Turkish gov’t to establish new universities by splitting 10 existing colleges
The Turkish government has submitted a bill to parliament that foresees the establishment of 15 new universities across the country, Education Minister İsmet Yılmaz told state-run Anadolu Agency on April 20.
Three new state universities will be founded in the southeastern province of Gaziantep, the Central Anatolian province of Sivas and the Black Sea province of Samsun, while two new foundation universities will open in Istanbul and the Aegean province of İzmir.
According to the proposed legislation, some of those planned 15 new universities will be created by splitting 10 existing universities.
Gazi University in the capital Ankara, Istanbul University, İnönü University in the eastern province of Malatya, Karadeniz Technical University in the Black Sea province of Trabzon and Selçuk University in the Central Anatolian province of Konya are expected to split.
The legislation also foresees splitting Dumlupınar University in the Aegean province of Kütahya, Erciyes University in the Central Anatolian province of Kayseri, Sütçü İmam University in the southeastern province of Kahramanmaraş and Mersin University in the southern province of Mersin.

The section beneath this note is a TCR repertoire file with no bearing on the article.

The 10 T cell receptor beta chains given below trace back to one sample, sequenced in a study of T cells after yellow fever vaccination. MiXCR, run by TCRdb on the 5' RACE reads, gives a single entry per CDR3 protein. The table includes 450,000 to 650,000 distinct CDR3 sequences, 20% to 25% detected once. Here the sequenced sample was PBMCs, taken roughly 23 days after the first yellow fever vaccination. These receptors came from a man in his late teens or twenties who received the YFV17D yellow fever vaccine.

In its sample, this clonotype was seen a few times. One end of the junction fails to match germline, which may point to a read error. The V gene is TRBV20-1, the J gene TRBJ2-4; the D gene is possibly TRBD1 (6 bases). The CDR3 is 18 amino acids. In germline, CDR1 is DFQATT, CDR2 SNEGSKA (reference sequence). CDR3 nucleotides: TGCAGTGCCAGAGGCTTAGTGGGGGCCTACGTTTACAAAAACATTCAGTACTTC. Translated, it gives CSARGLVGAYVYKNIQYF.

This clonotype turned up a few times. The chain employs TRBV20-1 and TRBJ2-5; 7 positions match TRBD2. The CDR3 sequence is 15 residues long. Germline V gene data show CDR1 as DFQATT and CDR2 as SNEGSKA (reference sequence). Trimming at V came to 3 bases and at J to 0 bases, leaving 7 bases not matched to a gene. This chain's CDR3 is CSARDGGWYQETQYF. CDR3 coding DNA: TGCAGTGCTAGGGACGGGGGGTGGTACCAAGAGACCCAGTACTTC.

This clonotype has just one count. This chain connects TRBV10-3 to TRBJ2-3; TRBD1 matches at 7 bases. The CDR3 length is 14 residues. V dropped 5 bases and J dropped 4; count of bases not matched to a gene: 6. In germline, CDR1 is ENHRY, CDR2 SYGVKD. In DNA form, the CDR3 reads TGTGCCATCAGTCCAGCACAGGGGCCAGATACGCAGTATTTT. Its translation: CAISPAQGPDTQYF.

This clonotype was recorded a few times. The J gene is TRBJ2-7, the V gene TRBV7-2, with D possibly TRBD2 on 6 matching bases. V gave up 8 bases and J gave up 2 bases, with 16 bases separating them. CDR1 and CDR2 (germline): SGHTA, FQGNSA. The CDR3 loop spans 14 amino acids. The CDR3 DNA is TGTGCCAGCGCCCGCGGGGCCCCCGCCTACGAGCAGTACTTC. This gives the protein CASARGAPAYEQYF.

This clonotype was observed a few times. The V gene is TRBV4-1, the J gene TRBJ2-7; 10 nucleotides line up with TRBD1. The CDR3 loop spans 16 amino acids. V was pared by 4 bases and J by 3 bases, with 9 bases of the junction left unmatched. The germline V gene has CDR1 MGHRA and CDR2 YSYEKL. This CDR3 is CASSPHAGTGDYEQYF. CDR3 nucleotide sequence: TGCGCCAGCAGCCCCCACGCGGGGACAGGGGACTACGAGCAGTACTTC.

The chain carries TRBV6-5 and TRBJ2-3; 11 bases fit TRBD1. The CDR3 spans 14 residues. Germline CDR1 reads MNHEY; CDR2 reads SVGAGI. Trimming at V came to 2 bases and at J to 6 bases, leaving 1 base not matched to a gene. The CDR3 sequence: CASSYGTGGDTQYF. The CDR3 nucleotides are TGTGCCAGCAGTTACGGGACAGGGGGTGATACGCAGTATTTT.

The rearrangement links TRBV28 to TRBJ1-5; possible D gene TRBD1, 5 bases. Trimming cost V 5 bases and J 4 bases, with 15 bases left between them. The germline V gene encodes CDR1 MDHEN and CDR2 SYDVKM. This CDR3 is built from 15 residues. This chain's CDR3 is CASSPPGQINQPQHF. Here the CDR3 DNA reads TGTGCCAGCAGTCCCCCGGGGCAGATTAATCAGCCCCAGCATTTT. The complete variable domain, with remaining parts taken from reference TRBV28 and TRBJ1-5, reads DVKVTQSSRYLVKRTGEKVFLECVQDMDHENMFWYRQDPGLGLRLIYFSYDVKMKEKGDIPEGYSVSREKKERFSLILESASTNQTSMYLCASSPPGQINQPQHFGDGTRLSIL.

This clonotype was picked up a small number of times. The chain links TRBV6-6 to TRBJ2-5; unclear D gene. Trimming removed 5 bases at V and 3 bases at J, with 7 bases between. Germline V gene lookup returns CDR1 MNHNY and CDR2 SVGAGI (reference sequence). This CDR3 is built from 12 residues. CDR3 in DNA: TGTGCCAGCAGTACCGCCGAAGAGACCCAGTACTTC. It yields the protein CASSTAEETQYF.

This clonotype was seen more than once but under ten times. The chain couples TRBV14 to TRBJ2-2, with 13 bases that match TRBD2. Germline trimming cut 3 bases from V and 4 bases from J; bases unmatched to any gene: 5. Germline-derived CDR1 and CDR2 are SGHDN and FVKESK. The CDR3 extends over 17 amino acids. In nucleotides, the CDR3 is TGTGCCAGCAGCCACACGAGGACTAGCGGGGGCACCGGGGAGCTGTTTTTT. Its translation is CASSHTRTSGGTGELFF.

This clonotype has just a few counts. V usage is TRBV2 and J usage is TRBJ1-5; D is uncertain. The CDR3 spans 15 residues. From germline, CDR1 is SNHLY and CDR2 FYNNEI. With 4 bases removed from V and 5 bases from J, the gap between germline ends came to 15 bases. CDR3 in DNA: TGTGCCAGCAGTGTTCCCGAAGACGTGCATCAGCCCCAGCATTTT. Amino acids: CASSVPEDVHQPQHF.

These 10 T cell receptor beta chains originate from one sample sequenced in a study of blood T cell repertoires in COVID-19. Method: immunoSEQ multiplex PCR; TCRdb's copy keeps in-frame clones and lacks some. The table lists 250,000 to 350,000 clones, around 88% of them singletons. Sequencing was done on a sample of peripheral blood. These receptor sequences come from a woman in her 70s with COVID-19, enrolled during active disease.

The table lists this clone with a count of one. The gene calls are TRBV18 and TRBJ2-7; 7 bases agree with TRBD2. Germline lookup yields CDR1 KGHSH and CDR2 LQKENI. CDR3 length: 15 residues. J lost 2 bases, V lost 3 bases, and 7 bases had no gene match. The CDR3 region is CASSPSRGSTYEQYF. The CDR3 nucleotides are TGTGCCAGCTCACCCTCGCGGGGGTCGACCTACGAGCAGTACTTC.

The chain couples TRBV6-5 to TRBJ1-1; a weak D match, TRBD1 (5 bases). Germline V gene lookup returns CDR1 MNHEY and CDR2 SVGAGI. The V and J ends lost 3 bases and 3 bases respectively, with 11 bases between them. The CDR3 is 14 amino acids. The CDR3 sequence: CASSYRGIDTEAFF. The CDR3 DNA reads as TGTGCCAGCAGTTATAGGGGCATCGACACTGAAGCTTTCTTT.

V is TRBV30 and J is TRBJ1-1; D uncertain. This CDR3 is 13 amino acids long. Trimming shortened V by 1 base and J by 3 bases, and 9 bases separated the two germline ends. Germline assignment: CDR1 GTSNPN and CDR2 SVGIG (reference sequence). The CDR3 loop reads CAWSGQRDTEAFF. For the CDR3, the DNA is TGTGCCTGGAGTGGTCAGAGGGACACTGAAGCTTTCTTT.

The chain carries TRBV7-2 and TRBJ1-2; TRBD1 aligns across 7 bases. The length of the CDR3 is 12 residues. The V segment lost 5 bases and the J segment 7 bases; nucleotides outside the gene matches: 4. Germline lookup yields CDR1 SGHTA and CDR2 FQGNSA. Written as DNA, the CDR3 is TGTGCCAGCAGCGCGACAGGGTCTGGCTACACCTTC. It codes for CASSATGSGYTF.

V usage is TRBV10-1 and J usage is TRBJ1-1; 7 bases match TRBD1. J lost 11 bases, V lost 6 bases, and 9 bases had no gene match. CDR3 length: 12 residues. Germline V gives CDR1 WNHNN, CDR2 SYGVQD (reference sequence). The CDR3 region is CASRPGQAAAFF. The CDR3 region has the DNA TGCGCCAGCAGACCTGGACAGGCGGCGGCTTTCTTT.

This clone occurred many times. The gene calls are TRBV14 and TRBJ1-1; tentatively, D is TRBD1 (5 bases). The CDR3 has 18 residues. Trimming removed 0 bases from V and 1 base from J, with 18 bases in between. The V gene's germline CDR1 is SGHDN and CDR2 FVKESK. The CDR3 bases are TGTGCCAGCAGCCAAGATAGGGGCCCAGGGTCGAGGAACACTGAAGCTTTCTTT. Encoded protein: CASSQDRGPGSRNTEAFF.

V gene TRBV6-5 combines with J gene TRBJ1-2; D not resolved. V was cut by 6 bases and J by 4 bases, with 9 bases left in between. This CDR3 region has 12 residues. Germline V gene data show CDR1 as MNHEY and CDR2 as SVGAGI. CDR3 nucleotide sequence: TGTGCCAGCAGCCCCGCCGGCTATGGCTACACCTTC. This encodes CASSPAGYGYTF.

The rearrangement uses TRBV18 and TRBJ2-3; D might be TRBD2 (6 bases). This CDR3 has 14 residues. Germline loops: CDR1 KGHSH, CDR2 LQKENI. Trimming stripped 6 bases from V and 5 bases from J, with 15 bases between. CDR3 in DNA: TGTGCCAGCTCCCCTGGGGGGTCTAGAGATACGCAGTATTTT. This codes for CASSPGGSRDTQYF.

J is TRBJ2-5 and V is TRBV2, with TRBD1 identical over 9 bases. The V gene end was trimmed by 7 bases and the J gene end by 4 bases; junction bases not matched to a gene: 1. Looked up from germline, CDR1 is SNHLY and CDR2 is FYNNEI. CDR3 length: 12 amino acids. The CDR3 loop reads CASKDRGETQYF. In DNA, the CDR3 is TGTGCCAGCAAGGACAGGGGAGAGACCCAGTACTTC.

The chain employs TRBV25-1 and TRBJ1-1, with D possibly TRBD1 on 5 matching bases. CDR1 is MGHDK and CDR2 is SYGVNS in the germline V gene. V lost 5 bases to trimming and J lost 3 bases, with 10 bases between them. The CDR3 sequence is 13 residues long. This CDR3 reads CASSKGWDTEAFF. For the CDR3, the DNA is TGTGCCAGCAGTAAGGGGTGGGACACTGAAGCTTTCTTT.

High school placement process
Yılmaz also commented on a new system that regulates high school enrollment, which has caused controversies.
Families and students are concerned that under the new system students may have to attend schools they do not want to enroll in.
“This new system is different from the Transition from Primary to Secondary Education [TEOG] exam; it is much better than TEOG. Its benefits will be seen in time,” Yılmaz said, trying to dispel fears.
“In June, we will release the respective guide for high school placement. Then parents and students will see that no one will enroll in a high school they do not want to attend,” the minister added.
In November last year, Yılmaz unveiled the details of the new model, called the System of Educational District and Regional Enrollment.
The new education system is based upon the principle of students enrolling at the nearest school available.
According to the new system, a central high school entrance exam will only be held at specific schools.
“With this new system, students will be admitted to the schools nearest to where they live. That is the basic point,” Yılmaz said at that time, adding that there will be an optional examination only for “project schools.”